Walter Hill’s The Warriors

Duke here.

Watching the Kentucky Derby at my favorite haunt.

  • Singapore Sling …. Check
  • Mezcal …….Check
  • American Spirit Yellow …Check.

I was reading the NY Post and came across an article that once again fired up long dormant neurons. That’s how it works with me. Some random thing just sets it off.

1979 … a time when the greatest city in the world was in turmoil. Crime was rampant, the economy was rising and falling like the sea during a storm and Time Square was a seedy den of porno theaters, hookers and strip clubs. I know because every second Tuesday of the month, I along with 3 of my companions would ditch catholic school and go there. Fake ID … Check. A 17 year old with a beer looking at boobies … heaven.

Ahhhh … the memories!

Like I said before I’m a 70s movie slut. I’m a slut because I was there, I saw it.

But I digress.

The movie …. “

“The Warriors” .

The Walter Hill directed gem starring Michael Beck, Dorsey White, Brian Tyler, David Harris, Tom McKitterick, Marcelino Sanchez, James (I have you’re gun! … I have the money! … I have everything!!!) Remar, Terry Michos, David Patrick Kelly and the love interest, Deborah (what a f*cking name) Van Valkenburgh. You’ll recognize a lot of these young actors in future movies.

The movie is an adaption of a book of the same name, by Sol Yurick, The book, is actually based on a 4th Century B.C. story about a bunch of Greek mercenaries during the Persian War trying to get home after their leader Cyrus is killed. Updated and molded to modern day the final product shines. The mercenaries are now a gang from Coney Island NY.

The plot in a nutshell:

One man, Cyrus, wants to unite all the gangs for a takeover of NYC. So he arranges a meeting with all the major gangs in the city. He puts the word out. Send 9 delegates, no weapons, to the Bronx.

The opening scene of all the gangs heading there sets the tone perfectly and the soundtrack by Barry De Vorzon is spot on.

Once all the gangs (and there are a lot of them!) get there Cyrus fires them up with a speech outlining the plan.

  • Their sheer numbers gives them the advantage.


  • They outnumber the police


  • and that’s all they need for the takeover.


In the middle of his speech…the scene cuts to a low shot of police cars slowing creeping up in the bushes, lights out. The only sound is the tires on the gravel.

Again great film making. Seeing that you know the shits about to hit the fan. Cut back to the speech. At the height of the excitement and cheering, the crowd in a frenzy, the aforementioned shit hits in the form of a gunshot. Cyrus falls and the crowd goes silent. The police lights flash and the siren sounds, The crowd goes into chaos. Why he was killed is never explained but I suspect it was a hit based on the phone call at the candy store later on.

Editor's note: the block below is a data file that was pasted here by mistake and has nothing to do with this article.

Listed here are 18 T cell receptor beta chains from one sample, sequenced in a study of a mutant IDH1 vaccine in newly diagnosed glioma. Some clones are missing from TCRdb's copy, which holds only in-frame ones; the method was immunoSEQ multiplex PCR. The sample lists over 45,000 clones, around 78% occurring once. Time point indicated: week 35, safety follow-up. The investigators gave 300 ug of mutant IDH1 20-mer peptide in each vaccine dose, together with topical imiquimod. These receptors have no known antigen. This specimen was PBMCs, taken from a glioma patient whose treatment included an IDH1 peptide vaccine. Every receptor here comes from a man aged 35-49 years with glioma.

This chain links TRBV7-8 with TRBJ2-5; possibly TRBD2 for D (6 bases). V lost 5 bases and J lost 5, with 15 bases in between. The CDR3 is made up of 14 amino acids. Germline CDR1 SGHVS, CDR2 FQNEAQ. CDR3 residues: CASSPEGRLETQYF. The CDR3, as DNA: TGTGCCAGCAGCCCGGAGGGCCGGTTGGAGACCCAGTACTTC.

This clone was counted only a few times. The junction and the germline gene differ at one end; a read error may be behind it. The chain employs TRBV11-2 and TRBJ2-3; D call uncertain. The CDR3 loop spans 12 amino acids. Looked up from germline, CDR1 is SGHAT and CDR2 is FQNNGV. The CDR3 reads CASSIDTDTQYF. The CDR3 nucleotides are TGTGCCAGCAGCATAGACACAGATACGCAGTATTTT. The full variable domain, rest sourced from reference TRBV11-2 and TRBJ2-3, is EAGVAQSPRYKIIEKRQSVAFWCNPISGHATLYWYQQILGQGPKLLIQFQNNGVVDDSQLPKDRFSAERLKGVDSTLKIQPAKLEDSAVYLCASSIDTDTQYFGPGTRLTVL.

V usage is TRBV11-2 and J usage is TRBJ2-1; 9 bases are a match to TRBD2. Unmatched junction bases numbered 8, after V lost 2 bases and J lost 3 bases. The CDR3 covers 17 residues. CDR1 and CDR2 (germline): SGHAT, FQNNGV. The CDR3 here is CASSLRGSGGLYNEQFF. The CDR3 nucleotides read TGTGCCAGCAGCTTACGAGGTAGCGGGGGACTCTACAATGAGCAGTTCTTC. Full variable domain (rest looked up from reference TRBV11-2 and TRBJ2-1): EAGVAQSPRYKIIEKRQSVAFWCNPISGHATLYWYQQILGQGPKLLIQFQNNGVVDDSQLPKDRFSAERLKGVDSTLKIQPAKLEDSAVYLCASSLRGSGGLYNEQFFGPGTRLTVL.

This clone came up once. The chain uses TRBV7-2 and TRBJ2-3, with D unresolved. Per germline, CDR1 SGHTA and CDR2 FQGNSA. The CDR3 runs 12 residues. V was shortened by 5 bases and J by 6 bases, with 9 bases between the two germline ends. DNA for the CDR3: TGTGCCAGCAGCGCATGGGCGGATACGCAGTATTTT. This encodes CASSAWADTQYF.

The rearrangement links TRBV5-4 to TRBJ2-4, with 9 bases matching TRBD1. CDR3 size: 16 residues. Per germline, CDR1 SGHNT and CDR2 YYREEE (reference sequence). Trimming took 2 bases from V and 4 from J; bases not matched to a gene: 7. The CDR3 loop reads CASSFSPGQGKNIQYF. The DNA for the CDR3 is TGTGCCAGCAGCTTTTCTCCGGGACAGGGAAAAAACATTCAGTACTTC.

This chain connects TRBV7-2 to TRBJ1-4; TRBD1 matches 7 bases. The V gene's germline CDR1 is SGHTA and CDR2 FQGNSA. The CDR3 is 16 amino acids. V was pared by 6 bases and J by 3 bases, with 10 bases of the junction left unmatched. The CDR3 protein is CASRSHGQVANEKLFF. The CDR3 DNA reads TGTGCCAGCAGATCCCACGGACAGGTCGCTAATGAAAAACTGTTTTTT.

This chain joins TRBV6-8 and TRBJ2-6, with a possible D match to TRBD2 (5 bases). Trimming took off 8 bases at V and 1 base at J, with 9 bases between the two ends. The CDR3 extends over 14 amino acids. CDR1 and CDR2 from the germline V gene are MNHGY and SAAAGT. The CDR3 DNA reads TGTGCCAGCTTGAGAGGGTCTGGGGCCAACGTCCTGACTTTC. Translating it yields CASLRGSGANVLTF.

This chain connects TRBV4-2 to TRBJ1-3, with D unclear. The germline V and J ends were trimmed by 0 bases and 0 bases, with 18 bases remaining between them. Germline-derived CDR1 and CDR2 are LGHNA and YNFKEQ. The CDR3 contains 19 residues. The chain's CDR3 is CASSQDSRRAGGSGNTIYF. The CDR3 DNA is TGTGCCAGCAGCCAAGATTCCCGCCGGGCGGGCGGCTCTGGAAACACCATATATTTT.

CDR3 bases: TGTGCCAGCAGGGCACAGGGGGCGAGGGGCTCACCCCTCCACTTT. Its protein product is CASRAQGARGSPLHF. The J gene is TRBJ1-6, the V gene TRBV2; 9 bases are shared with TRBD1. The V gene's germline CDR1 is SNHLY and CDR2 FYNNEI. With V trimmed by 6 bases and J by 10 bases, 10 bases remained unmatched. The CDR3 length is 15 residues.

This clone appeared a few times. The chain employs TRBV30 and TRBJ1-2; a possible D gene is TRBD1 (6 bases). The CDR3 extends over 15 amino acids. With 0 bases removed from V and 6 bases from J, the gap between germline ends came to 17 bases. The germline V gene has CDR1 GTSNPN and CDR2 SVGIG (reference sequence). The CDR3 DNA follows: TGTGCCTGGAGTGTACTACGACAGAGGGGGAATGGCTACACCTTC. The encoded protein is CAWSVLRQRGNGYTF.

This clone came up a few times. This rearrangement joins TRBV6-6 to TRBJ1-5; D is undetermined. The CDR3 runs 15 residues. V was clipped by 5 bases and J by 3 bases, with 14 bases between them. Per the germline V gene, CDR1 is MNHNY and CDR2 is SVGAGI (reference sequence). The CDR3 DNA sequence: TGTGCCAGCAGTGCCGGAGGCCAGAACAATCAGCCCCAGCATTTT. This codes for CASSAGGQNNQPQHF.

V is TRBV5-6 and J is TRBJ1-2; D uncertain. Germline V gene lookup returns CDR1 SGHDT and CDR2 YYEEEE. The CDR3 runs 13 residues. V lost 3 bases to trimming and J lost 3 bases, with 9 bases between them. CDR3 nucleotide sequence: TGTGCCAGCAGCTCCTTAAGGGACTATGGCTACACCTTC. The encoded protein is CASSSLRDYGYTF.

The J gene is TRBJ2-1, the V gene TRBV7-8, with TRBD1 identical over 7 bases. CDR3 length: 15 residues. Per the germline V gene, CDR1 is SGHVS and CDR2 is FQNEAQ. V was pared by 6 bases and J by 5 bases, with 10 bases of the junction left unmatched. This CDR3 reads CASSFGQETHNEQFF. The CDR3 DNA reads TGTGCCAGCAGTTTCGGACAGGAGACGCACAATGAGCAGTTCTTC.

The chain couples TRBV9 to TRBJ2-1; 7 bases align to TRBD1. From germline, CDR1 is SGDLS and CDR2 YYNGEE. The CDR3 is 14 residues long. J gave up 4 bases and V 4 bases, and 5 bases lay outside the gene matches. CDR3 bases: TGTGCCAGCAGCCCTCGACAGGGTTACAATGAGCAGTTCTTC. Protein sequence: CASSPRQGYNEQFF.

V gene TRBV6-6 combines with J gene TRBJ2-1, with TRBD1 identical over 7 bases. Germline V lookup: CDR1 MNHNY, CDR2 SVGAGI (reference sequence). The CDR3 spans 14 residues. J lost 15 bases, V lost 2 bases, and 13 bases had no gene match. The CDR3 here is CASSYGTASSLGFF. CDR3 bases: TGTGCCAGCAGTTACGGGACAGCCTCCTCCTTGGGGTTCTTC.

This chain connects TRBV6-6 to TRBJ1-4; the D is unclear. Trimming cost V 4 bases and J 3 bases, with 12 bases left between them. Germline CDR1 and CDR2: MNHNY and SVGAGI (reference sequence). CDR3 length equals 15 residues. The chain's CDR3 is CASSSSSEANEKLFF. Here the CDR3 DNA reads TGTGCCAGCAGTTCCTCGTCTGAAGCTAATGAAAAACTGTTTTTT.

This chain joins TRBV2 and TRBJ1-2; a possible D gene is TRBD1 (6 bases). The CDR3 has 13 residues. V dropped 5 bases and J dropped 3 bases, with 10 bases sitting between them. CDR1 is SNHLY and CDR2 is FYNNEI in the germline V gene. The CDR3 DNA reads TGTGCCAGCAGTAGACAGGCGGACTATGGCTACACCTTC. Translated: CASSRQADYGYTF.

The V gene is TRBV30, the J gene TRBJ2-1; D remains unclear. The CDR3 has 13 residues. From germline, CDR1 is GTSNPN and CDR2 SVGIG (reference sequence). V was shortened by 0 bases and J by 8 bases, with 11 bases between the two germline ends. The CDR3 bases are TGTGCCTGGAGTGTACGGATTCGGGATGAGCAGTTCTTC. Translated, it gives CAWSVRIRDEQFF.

During the craziness The Warriors, unknown to them at the time, get blamed for the shooting and their War Chief gets jumped. With their leader MIA Swan becomes War Chief and takes control of the group. Beck plays him no nonsense, cool, and calculating. Deep behind enemy lines they now have to “bop their way back home” to Coney Island and home.

During the course of the film we get introduced to some of the gangs, Turn Bull ACs, The Lizzies, Gramercy Riffs, Baseball Furies … to name a few. Click here for a list of all of them.

Along the way they cross paths with The Orphans, led by Paul Greco. A low level gang who in short order gets put in their place by a well tossed Molotov cocktail. But not before we’re introduced to Deborah’s character…

“You know what that is don’t you?”

“Yeah ….. trouble.”


Named Mercy. She comes across a “real tough chick”, but as the movie unfolds the façade cracks and you see that she’s really a woman feeling trapped in a life she doesn’t like and is looking for a way out. You can feel her angst in the subway tunnel scene with Swan. You hear the desperation in her voice. She sees The Warriors as that way out.

Welcome aboard Mercy.
Like I’ve said about 70s movies, they are gritty and this film is as gritty as a car ride back from a day at Jones Beach. There are so many elements of this film which make it a classic:

  • The DJ’s (Lynne Thigpen) lips by the microphone throughout the film giving the gangs commentary on the chase … perfect.
  • The wet streets after the rain and they still don’t look clean.
  • The city at night is shot so seedy and grimy looking it makes you feel like you have to wipe down the TV screen …. excellent.
  • Also great are the fight scenes.

They’re not like the choreographed crap in today’s movies.
These fights look real.
No holds barred, no rules and balls to the wall.

Case in point the

“I know they’re on my ass. But now they know that I know”

bathroom fight scene in Union Square Station.

Then of course there’s the legendary…

“Come out to playyy!!!!”

Clinking of the bottles.

I’ve read it was improvised on the set by David Patrick Kelly.

Good one Dave!

The mark of a great film is in the little details.

My favorite part in the film is the Baseball Furies chase.

Again the scene is made even better with the score by Barry De Vorzon. When James Remar’s character (Ajax) hisses at one the Furies:

“I’m gonna shove that bat up your ass and turn you into a popsicle”

…you know he means it.

Good one James!

Unfortunately, as his character shows throughout the film, he’s impulsive and reckless. He lets his little head get the better of his big head and ends up getting busted by an undercover cop.

Sorry James…. gonna miss you.

I won’t go into further details just in case there are people out there who have been living under a rock for the last 35 years.

Are they cleared of the killing?

Do they make it back to Coney Island?

You’ll just have to watch to find out.

Cue the Joe Walsh music.

Duke out

A.O. Scott | New York Times Film Critic

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